Serengeti is the most terrifying rapper in the world. He’s not detailing grisly murder scenes or botched drug deals; the mensch from Chicago instead traffics in the slow decay that you don’t notice until it’s too late. Culinary school dreams turn into you pinning down tablecloths at Little Caesars. The tattoos on your third-favorite stripper’s thigh are fading. His Kenny Dennis character speaks to all of that—the complacency, the eroding self-awareness—but when the music comes under Geti’s own byline, it’s somehow even more unsettling. There are too many ill-fitting delivery aprons for it to be funny anymore. So he hops and skips from motel to half-empty strip club to diner to the unemployment office. And back again. And back again. — PAUL THOMPSON
12. Prince Metropolis Known, “Troy Ave Sucks”
Most people outgrow their indignation at blasphemies like auto-tune, skinny jeans, and Danny Brown’s hair. Not Troy Ave, the self-anointed leader of a crusade to overthrow the “weirdos” and restore New York rap to its bygone dominance. Prince Metropolis Known is an obscure ex-Kool Keith protege whose eccentricities include wearing a lion’s mane and citing The Chronicles of Narnia. He has no place in Troy Ave’s caliphate. Rap beef is a pissing contest between primadonnas animated by passive aggressive social media and ad hominem attacks. Not so on “Troy Ave Sucks,” where Metropolis cuts down Troy Ave with substantiated criticism delivered via battle rap screed. Per the many examples, Troy Ave’s aesthetic is generic, his hype manufactured, and his mission cynical.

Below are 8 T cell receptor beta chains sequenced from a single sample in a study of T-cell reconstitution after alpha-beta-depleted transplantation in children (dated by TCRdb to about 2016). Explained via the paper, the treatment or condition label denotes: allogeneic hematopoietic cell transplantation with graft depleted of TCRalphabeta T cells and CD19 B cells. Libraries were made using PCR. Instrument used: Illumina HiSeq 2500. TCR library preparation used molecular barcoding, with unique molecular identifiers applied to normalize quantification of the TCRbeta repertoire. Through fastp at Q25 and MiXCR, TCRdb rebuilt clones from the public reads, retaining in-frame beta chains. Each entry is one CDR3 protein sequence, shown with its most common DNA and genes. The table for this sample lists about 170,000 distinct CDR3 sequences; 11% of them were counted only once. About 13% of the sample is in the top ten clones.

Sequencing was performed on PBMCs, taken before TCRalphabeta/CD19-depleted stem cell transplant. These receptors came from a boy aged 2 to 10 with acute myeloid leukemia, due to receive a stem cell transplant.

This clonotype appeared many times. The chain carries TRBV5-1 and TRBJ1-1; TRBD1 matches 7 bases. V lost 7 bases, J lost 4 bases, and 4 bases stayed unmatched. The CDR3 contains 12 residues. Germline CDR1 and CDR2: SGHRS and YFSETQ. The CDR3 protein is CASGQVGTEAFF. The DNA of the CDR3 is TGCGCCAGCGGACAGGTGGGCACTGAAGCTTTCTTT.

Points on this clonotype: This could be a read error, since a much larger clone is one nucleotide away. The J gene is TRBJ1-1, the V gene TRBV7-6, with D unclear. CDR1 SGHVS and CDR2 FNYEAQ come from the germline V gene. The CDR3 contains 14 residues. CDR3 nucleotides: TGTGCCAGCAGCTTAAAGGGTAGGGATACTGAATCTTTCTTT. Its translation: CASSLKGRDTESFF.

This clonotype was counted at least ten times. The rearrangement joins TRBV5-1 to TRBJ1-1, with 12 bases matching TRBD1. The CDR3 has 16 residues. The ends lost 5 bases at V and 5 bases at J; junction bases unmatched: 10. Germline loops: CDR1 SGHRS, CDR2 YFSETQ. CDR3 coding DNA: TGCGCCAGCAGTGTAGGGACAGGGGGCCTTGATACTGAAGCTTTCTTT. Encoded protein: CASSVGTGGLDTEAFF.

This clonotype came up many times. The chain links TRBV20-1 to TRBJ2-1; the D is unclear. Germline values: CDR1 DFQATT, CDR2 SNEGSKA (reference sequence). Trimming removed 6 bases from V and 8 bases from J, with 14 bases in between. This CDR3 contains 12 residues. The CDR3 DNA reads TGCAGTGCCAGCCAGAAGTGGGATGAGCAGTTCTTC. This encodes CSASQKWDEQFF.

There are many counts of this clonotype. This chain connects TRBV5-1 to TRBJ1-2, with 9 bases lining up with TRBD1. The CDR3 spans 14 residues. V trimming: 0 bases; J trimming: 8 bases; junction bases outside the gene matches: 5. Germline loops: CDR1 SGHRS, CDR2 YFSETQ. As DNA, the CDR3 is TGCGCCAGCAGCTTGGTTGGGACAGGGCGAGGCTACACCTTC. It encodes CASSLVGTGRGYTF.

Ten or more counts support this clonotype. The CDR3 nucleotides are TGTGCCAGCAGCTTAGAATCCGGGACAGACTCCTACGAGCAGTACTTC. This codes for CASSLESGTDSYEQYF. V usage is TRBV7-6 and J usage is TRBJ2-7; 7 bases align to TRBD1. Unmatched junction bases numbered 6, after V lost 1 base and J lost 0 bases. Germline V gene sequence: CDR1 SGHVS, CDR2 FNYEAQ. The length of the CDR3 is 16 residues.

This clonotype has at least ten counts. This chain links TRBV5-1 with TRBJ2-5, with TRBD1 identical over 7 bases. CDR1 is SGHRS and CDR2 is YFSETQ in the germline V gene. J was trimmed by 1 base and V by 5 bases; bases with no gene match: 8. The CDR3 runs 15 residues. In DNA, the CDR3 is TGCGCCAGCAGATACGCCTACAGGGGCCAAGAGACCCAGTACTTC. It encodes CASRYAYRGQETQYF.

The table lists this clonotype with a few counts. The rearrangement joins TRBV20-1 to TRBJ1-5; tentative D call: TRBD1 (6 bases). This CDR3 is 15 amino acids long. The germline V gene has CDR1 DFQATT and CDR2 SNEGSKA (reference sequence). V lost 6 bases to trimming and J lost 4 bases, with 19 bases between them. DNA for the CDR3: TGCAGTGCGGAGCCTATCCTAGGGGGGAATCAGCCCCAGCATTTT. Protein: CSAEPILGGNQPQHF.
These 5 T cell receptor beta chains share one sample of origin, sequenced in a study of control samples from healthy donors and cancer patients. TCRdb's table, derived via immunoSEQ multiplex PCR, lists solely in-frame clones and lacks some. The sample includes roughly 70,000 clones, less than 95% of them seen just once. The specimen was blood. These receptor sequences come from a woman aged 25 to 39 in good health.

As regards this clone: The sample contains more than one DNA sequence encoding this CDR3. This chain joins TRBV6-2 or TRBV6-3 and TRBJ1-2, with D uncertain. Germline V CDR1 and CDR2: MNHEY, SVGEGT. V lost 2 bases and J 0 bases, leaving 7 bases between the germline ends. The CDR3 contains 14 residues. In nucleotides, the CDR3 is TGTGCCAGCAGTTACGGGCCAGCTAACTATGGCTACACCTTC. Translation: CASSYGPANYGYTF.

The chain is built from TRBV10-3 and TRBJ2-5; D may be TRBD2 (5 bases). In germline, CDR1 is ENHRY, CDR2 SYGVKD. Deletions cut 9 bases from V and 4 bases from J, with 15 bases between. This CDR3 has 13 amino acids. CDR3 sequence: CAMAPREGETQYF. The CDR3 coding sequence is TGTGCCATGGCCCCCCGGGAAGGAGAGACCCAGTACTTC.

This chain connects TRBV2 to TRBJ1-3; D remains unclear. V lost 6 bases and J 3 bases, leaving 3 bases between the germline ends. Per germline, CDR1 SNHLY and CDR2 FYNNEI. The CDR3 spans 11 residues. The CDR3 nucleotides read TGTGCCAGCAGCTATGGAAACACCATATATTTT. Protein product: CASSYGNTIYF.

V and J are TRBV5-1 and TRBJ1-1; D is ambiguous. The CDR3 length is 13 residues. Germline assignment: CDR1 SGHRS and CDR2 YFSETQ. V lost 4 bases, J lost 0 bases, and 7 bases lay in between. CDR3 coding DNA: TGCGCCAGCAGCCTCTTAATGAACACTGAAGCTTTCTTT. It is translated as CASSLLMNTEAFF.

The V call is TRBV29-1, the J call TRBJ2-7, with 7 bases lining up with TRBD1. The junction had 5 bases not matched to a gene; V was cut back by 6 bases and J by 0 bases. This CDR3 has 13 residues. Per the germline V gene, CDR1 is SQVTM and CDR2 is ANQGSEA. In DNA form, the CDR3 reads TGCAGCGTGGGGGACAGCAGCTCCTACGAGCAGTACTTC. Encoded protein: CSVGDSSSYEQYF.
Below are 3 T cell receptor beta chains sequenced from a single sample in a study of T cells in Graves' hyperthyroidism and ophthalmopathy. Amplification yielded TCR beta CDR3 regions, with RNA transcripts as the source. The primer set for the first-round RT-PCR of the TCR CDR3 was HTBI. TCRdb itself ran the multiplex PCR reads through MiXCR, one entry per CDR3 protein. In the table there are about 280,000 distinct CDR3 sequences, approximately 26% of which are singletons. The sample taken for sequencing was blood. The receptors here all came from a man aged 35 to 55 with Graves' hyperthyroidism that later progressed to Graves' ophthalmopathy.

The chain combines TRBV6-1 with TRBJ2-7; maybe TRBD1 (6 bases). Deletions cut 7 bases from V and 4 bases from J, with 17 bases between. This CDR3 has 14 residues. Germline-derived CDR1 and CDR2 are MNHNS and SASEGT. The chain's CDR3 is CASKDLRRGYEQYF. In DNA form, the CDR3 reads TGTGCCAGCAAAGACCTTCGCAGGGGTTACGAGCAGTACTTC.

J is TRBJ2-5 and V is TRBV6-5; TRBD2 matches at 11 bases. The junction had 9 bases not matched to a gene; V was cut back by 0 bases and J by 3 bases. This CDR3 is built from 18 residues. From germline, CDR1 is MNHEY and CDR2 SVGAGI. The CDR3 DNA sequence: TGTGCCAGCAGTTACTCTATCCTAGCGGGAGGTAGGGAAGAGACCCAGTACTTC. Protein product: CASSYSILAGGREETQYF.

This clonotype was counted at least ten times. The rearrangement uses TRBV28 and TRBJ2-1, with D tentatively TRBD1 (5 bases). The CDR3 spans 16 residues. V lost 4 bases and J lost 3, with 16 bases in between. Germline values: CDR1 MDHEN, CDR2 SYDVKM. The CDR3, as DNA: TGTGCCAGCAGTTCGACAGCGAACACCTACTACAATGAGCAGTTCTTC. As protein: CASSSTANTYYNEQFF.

Unwittingly, Metropolis offers the manifesto for anyone who’s been admonished for liking rap music made after 2001. The irony is that Metropolis’ delivery is rooted in New York’s late 80s golden era. He claims he had his diapers changed by Grand Mixer D.ST. Metropolis slays the pretender using ancient weapons. According to Jeff’s story at Noisey, Junkadelic Music might have been pressured into taking the song down from SoundCloud. So we listen to a second-hand upload and the song gets the allure of a censored text. Music journalists are in awe of Prince Metropolis Known because he tore down rap’s most regressive tendencies with a trenchant, persuasive wit to which we aspire. Nostalgia isn’t substance. The future is not the past. Troy Ave sucks. — EVAN NABAVIAN
11. Sauce Walka, “Wack 2 Wack”